Famous Irish sports journalist jailed for child abuse
One of Ireland’s best-known sports journalists and GAA pundits, the former Irish Times columnist Tom Humphries, was last week sentenced to two-and-a-half years in jail for grooming and sexually abusing a teenage girl whose GAA team he coached in Fairview in Dublin.
The sentencing by Judge Karen O’Connor generated controversy among various commentators, as did the character references given on behalf of Humphries by some of Ireland’s leading sports journalists.
Humphries, from Raheny, was sentenced to two and half years for the crime of “defilement” and two years for sexual exploitation of the same girl.
Judge O’Connor, who noted the fall for Humphries was so much greater because of his former prominence and standing in the community, said the maximum sentence she could impose on the defilement charges was five years. She said the sexual exploitation charges carried a maximum term of life in prison, but after considering mitigating factors thought a sentence closer to three years would be more appropriate.
The judge said she was taking into account Humphries’ guilty plea last March which was the “most valuable form of mitigation”.
But, she said, an early plea would have been more helpful to the young woman whom he had abused as a child. She said she was taking into account that Humphries had lost his livelihood and his reputation. The sentences will run concurrently.
Vehicle ban at Game of Thrones’ Dark Hedges site
An order banning cars and buses from Game of Thrones’ Dark Hedges in Antrim came into effect this week.
Traffic will be banned from the Bregagh Road near Armoy although exceptions will be made for local access, emergency vehicles, delivery vehicles, and some agricultural vehicles. T he tunnel of trees feature on the hit TV series’ King’s Road. Anyone breaching the ban, which will be enforced by the PSNI, faces a fine of up to £1,000.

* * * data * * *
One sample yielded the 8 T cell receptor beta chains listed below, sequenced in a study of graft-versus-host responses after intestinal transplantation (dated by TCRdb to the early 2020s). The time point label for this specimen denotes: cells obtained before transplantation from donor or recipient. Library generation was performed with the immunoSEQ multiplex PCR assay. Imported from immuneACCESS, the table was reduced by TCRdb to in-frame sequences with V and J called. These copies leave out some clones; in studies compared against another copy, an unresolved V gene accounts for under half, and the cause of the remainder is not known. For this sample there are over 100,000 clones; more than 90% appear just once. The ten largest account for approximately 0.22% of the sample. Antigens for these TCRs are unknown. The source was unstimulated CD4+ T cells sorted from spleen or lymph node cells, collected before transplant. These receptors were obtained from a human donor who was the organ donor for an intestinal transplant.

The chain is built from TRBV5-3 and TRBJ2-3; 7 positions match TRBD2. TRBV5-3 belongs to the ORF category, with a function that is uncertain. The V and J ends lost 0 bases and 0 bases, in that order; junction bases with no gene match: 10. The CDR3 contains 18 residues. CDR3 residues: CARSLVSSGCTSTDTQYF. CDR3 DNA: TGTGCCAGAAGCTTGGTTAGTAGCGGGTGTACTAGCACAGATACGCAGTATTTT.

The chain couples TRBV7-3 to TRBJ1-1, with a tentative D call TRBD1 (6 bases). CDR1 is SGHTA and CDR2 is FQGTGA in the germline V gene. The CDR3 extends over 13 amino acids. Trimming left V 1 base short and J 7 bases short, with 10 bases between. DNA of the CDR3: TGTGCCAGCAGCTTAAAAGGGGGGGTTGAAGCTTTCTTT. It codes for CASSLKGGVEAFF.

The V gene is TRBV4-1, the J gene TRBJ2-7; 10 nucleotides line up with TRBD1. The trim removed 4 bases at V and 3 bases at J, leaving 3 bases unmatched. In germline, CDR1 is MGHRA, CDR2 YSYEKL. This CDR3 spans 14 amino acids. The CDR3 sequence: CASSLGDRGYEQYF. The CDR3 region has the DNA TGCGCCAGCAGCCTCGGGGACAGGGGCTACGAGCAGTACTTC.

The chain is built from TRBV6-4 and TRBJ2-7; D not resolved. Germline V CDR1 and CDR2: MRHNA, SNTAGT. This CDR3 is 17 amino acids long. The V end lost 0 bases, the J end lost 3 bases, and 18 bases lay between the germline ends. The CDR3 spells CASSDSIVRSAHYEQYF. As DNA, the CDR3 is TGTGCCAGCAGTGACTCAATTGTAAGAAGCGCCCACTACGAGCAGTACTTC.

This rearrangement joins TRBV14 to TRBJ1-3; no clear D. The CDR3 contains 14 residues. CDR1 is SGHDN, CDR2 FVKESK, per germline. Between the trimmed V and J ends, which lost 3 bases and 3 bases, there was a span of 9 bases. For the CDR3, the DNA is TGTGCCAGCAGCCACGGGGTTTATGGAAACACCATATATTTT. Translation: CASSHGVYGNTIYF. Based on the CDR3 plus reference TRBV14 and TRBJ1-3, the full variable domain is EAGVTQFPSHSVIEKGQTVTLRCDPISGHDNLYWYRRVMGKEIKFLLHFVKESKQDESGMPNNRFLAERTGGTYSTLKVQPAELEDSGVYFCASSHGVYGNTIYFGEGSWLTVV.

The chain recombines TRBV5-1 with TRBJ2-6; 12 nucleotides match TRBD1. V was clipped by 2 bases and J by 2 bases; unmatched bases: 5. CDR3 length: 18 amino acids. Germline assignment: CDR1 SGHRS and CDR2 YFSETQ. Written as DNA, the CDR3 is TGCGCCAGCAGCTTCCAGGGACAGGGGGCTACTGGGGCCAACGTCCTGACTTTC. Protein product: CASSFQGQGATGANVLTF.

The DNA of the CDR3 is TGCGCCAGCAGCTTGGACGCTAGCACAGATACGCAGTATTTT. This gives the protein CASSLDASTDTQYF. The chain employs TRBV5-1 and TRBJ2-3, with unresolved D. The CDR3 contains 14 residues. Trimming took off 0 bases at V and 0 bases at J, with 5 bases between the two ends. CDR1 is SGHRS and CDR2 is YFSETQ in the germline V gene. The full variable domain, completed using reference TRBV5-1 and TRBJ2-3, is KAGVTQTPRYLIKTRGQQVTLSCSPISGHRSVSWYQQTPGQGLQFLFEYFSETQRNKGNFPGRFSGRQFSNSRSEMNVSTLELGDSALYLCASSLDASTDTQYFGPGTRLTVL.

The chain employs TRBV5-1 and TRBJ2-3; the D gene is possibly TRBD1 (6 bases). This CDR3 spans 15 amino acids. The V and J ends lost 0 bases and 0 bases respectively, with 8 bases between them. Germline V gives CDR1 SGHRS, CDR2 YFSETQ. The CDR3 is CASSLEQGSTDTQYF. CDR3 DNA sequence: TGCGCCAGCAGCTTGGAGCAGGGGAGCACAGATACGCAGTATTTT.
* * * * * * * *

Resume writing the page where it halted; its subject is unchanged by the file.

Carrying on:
The avenue of trees was originally planted by the owners of Gracehill House mansion in the eighteenth century to impress guests as they approached the house. It, and other locations used for Game of thrones, have become huge tourist attractions following thr worldwide success of the TV series.
Vigils across Ireland for Savita five years after her death
Vigils took place across Ireland last week to mark the fifth anniversary of the death of Savita Halappanavar.
The 31-year-old dentist from India was 17 weeks’ pregnant and miscarrying when she was admitted University Hospital Galway on 21 October 2012 complaining of back pain. Ms Halappanavar died a week later on 28 October.
The vigils were organised by the Coalition to Repeal the Eighth Amendment which is campaigning for free, legal and safe abortions in Ireland. The group has been criticised by pro-life campaigners for “exploiting” Ms Halappanavar’s death.
Hundreds of people attended a vigil on O’Connell Street in Dublin holding candles, pictures of Ms Halappanavar, and signs saying ‘Never Again’. Vigils were also held in Cork, Galway and Clare and other parts of the country. Ireland’s government, led by Taoiseach Leo Varadkar, has promised to hold a referendum on whether or not to repeal the eighth amendment to Ireland’s constitution which bans abortion.
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